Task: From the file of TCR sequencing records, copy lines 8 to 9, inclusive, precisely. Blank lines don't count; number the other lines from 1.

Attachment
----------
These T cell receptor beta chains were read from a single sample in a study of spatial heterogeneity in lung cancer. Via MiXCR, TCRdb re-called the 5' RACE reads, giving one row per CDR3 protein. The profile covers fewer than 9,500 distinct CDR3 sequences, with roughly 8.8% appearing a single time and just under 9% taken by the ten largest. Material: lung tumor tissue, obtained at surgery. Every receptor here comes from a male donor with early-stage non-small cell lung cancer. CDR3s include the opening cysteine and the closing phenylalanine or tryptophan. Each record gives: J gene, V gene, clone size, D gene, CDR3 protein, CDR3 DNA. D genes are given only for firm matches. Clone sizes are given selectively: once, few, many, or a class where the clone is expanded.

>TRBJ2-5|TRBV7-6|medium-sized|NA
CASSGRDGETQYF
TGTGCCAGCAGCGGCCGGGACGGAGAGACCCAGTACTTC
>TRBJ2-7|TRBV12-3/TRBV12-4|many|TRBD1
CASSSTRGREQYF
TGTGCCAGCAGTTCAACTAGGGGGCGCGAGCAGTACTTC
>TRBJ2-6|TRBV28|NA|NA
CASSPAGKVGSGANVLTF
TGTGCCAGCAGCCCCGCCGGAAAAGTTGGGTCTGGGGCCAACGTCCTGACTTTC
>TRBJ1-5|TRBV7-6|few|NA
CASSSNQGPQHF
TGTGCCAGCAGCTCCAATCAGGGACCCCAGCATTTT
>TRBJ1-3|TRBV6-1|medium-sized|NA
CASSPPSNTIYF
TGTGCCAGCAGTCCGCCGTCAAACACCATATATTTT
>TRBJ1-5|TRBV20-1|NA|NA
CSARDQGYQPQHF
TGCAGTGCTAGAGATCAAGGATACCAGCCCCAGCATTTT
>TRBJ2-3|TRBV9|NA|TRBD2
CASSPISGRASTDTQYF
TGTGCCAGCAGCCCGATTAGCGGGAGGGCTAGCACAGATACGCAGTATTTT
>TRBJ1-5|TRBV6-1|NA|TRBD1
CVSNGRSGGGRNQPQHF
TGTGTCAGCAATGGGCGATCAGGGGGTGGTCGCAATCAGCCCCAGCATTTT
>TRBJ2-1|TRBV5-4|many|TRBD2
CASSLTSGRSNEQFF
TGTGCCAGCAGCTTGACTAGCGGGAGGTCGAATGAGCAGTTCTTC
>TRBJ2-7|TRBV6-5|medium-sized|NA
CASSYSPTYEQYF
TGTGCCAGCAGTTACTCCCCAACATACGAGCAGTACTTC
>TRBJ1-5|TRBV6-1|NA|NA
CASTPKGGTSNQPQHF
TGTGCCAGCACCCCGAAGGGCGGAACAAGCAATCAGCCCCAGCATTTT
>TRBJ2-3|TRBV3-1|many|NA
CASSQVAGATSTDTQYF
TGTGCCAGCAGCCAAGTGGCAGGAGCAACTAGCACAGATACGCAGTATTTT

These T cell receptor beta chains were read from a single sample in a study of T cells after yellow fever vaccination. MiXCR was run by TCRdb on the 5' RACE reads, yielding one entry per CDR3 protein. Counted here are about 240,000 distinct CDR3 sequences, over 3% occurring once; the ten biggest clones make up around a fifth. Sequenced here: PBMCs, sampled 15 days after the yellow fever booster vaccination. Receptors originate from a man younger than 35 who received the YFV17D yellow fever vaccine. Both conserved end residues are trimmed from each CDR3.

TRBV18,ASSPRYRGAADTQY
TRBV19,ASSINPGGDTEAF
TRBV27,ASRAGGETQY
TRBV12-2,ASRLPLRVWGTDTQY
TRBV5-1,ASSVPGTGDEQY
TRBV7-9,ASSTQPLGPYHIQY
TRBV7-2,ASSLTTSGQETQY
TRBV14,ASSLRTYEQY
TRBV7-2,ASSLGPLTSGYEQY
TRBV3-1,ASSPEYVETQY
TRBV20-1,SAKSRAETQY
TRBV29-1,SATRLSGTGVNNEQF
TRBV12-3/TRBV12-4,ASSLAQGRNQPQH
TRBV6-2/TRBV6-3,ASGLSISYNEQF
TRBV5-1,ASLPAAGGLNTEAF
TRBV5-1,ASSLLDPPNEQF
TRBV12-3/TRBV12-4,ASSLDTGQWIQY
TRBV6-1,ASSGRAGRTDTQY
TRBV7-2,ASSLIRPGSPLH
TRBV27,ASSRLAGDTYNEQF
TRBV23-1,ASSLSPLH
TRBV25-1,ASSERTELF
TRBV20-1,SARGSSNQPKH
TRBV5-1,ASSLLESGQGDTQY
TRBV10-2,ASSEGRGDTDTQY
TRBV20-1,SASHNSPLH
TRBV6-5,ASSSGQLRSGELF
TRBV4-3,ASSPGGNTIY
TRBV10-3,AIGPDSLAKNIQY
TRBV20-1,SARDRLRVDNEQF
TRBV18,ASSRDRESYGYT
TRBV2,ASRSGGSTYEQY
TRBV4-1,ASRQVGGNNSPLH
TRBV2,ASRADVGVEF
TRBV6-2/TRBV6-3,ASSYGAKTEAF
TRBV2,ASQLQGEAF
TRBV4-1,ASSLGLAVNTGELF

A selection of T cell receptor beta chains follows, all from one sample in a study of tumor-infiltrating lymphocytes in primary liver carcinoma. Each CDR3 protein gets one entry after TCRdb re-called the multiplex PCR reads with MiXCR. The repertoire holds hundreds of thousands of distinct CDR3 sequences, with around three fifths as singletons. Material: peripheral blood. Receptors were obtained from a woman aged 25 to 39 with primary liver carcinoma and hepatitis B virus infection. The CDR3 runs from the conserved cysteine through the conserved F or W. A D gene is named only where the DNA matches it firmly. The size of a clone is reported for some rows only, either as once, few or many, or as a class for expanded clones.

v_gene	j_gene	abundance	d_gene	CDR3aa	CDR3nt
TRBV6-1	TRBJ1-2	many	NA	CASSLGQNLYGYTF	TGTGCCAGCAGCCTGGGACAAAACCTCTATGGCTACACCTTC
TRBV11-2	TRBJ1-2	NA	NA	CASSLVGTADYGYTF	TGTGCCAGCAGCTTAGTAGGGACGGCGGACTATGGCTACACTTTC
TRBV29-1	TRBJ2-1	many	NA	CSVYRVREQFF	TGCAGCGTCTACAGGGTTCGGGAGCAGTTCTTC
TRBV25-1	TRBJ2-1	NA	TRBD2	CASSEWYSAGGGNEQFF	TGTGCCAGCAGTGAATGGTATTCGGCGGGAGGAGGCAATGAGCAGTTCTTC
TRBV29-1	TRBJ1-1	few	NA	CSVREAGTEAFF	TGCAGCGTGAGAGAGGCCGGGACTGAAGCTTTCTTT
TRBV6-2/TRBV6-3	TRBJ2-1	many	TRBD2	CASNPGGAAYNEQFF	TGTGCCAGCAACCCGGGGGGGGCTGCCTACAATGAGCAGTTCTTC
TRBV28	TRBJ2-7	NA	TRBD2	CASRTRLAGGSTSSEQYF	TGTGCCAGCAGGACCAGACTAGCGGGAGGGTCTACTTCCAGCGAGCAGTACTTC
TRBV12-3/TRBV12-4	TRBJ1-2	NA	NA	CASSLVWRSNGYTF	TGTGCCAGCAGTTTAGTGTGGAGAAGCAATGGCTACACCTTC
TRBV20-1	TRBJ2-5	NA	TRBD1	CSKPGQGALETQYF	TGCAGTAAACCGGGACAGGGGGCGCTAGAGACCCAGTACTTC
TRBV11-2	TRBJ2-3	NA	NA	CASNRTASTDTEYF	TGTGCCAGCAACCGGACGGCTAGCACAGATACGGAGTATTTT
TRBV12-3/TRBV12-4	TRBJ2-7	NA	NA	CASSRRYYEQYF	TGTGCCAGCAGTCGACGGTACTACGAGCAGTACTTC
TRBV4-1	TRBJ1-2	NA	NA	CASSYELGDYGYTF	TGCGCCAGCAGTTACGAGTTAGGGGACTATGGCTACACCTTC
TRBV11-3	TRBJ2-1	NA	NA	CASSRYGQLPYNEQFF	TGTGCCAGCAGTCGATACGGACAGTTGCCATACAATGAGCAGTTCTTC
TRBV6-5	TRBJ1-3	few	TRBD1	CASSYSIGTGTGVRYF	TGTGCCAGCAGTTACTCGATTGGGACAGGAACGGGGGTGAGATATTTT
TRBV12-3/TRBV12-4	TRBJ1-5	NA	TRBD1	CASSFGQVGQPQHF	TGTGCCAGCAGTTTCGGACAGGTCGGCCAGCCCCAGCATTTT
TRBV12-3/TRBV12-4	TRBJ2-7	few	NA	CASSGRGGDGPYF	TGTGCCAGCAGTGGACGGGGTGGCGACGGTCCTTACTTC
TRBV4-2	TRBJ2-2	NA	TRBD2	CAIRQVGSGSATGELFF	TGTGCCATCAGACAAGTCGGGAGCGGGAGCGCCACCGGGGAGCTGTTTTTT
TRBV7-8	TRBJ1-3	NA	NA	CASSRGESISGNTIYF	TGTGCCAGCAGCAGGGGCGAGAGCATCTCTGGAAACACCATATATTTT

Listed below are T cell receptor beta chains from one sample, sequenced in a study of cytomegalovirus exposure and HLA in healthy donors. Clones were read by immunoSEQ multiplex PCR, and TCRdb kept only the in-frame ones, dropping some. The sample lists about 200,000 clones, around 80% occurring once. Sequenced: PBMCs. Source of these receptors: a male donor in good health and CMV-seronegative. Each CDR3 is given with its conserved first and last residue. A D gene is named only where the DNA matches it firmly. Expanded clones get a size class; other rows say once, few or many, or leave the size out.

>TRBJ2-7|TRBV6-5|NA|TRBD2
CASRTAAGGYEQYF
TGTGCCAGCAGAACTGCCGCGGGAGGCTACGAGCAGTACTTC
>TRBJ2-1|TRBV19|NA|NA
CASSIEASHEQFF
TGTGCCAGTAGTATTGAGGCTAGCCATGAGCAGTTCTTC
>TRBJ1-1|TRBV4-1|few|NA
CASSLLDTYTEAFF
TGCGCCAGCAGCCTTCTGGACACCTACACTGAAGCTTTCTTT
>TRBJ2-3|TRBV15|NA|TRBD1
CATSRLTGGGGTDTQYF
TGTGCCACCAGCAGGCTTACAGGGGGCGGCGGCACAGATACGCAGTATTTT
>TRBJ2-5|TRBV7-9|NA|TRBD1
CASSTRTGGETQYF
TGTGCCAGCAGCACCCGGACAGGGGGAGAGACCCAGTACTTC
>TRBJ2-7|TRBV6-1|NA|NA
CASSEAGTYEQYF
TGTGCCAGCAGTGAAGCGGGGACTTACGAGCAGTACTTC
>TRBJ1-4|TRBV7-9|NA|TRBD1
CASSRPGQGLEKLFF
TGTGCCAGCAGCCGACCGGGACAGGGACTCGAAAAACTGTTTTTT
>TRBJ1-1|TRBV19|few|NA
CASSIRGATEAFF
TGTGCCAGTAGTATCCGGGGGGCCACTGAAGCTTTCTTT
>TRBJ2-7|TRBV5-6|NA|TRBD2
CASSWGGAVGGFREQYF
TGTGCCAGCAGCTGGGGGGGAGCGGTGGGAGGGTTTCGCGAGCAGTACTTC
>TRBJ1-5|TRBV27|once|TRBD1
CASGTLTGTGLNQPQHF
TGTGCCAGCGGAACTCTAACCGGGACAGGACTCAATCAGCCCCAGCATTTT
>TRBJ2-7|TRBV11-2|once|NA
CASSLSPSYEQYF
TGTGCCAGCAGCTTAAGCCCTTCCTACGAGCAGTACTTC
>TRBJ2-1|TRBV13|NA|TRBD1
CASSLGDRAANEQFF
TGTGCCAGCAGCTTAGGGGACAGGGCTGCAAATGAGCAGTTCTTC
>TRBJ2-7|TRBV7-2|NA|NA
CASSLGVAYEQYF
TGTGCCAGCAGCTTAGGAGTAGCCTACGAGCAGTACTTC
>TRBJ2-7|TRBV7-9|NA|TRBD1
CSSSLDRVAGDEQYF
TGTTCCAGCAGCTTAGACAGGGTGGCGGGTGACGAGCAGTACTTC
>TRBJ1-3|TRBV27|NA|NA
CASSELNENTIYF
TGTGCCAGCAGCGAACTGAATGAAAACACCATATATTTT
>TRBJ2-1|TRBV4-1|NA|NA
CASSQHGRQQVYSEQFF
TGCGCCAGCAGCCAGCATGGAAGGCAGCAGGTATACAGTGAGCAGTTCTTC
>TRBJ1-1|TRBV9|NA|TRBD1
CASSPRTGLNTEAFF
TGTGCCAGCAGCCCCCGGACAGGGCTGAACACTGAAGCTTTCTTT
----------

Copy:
>TRBJ2-6|TRBV28|NA|NA
CASSPAGKVGSGANVLTF